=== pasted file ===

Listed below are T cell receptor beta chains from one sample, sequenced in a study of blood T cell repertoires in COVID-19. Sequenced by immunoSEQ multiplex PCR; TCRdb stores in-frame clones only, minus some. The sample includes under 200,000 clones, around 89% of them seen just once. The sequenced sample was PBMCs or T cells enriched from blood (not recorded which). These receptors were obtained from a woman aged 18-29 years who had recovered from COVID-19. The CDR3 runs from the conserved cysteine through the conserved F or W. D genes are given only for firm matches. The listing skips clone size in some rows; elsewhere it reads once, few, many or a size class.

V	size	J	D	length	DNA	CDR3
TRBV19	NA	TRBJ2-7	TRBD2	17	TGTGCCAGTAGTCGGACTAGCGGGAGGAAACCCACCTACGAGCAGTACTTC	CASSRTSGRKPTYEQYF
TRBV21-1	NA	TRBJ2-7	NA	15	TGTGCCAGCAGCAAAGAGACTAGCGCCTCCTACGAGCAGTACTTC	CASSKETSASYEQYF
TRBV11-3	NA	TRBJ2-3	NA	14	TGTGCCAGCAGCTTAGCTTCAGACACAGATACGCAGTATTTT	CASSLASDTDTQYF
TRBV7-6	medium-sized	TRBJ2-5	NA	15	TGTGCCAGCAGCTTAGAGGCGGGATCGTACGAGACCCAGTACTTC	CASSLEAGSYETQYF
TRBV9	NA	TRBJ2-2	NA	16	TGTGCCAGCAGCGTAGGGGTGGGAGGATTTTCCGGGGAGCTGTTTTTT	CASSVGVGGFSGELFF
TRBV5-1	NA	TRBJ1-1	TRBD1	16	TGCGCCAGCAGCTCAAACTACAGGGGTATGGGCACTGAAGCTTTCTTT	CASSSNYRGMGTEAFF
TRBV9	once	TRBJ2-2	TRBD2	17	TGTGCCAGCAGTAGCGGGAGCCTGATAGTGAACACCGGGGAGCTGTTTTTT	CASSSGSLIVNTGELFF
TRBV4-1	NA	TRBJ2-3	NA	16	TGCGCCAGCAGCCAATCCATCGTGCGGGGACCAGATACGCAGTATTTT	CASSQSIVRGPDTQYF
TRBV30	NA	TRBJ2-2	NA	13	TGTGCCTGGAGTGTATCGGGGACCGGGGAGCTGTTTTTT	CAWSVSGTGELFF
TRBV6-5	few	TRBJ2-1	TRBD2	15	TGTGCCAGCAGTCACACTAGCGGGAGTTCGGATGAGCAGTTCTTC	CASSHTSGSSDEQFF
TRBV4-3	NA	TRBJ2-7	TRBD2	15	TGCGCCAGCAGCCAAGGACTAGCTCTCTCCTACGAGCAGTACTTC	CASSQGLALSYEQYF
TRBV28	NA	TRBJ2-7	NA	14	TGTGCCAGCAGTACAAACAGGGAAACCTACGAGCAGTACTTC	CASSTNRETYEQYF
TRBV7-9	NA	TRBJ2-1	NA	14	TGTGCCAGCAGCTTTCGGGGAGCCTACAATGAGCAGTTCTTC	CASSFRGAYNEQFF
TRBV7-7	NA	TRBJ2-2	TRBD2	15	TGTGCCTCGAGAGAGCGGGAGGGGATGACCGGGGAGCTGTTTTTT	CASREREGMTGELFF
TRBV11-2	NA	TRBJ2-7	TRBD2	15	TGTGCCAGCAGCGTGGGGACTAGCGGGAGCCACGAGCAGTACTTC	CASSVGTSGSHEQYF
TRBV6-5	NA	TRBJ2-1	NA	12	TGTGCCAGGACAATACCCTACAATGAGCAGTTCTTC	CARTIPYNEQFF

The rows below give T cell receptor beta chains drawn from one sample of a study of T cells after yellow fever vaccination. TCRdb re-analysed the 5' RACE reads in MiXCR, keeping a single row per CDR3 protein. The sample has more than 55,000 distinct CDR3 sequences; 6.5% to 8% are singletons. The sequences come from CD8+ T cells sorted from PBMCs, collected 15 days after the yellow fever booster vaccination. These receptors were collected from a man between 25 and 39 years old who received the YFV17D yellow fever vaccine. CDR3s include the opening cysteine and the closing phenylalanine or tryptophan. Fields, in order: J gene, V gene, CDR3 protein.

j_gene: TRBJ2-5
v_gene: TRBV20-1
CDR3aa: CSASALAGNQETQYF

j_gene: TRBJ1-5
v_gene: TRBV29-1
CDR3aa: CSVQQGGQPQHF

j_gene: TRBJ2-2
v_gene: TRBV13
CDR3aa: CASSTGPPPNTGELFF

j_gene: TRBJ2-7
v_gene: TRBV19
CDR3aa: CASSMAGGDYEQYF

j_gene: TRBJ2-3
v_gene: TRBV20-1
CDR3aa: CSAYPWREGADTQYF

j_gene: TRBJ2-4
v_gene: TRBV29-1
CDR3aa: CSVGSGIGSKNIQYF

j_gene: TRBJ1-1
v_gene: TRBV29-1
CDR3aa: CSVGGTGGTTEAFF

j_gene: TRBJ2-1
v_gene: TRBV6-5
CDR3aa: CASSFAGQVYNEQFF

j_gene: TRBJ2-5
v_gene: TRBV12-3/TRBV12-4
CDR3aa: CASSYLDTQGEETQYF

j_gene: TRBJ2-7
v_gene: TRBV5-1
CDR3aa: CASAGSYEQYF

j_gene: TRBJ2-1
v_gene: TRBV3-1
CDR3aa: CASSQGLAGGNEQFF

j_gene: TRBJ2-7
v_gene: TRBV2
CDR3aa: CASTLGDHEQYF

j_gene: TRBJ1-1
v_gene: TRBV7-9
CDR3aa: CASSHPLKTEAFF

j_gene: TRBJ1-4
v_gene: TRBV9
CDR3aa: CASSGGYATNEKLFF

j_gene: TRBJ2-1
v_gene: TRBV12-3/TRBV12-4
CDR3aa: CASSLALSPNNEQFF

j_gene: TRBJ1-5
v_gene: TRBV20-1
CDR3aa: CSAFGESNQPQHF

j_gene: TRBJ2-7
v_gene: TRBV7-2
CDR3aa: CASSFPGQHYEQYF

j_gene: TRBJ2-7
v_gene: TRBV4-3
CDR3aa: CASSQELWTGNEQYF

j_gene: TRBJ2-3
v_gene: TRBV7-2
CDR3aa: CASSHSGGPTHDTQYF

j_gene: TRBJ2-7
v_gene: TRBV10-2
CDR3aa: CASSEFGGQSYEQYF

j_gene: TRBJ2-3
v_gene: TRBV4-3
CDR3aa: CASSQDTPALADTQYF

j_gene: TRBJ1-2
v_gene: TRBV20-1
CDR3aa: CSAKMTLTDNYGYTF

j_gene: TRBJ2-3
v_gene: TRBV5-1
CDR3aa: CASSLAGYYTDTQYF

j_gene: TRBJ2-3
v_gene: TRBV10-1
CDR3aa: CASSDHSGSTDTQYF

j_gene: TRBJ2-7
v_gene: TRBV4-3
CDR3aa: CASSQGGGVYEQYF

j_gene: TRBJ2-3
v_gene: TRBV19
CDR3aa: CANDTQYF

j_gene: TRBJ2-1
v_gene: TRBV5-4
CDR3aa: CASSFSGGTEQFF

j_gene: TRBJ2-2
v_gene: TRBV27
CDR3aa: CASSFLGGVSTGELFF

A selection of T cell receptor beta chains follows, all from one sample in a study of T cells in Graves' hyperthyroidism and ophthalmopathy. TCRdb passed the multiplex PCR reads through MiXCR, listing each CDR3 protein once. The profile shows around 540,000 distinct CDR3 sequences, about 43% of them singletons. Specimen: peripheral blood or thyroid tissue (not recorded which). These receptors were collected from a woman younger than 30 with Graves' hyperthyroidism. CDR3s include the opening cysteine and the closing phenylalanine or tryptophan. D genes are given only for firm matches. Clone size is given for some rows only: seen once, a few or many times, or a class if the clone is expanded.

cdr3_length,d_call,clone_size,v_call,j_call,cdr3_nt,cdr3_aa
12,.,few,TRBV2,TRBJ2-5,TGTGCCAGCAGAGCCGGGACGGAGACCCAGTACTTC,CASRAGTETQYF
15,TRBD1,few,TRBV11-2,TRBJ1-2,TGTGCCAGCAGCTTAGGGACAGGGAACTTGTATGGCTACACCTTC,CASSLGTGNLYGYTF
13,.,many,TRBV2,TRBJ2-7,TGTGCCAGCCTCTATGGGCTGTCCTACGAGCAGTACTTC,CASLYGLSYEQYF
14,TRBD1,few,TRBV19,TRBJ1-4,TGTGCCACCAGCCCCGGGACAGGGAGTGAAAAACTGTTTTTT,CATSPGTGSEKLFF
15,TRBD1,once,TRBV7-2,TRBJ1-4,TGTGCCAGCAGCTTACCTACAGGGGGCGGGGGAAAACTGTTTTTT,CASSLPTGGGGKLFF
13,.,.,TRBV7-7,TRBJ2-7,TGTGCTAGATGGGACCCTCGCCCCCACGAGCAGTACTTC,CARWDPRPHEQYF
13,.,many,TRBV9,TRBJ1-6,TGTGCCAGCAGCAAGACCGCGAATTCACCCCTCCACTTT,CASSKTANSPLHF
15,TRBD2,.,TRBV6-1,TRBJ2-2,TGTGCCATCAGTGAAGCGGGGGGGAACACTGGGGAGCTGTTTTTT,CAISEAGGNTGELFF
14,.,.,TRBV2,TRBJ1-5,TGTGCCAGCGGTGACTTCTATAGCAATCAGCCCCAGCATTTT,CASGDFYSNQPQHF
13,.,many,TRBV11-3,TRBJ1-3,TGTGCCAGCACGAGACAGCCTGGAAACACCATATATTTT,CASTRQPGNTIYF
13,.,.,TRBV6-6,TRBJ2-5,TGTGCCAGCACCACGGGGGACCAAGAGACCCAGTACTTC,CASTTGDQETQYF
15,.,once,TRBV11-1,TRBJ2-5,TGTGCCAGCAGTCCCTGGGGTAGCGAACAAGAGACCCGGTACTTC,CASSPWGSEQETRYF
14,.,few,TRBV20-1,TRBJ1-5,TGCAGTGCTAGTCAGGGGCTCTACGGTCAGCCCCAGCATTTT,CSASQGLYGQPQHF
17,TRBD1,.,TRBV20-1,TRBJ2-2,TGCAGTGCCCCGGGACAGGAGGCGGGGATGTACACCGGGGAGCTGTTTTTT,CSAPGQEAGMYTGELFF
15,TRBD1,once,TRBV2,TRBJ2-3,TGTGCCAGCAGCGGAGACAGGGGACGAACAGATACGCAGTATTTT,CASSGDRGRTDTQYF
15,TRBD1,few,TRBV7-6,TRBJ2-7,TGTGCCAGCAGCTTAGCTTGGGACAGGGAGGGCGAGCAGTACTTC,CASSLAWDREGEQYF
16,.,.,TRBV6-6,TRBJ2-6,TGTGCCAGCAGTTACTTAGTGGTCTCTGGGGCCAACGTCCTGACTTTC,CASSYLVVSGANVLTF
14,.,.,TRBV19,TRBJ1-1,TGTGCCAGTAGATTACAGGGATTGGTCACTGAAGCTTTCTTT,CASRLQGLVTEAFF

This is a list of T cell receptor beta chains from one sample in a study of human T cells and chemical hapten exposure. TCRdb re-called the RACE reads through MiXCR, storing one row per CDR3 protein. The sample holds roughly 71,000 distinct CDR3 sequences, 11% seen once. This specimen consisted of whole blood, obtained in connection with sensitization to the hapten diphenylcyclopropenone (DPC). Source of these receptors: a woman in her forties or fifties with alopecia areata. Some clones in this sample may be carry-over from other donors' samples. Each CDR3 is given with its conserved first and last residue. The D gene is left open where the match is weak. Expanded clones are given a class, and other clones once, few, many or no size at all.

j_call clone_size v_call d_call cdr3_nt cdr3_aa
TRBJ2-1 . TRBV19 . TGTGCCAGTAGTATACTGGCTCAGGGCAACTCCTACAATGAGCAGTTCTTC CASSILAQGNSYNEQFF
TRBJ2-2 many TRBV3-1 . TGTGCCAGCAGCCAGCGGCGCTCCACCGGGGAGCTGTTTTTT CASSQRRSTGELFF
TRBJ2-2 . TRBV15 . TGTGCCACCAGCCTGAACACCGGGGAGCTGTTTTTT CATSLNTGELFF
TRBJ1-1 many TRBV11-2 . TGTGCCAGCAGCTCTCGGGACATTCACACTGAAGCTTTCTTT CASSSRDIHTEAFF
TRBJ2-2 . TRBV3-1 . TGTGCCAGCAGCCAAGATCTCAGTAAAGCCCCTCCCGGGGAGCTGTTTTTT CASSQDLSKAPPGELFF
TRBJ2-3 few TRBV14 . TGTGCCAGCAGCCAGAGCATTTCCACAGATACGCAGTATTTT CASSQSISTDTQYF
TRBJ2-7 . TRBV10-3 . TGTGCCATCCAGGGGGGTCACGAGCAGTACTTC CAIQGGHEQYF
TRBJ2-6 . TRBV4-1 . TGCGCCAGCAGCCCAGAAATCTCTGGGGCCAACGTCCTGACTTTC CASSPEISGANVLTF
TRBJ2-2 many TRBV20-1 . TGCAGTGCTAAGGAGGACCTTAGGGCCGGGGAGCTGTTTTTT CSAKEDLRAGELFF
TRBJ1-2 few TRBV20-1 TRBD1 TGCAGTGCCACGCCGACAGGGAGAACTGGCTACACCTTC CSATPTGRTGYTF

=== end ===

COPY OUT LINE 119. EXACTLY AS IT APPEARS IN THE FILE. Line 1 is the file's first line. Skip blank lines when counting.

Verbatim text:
17,TRBD1,.,TRBV20-1,TRBJ2-2,TGCAGTGCCCCGGGACAGGAGGCGGGGATGTACACCGGGGAGCTGTTTTTT,CSAPGQEAGMYTGELFF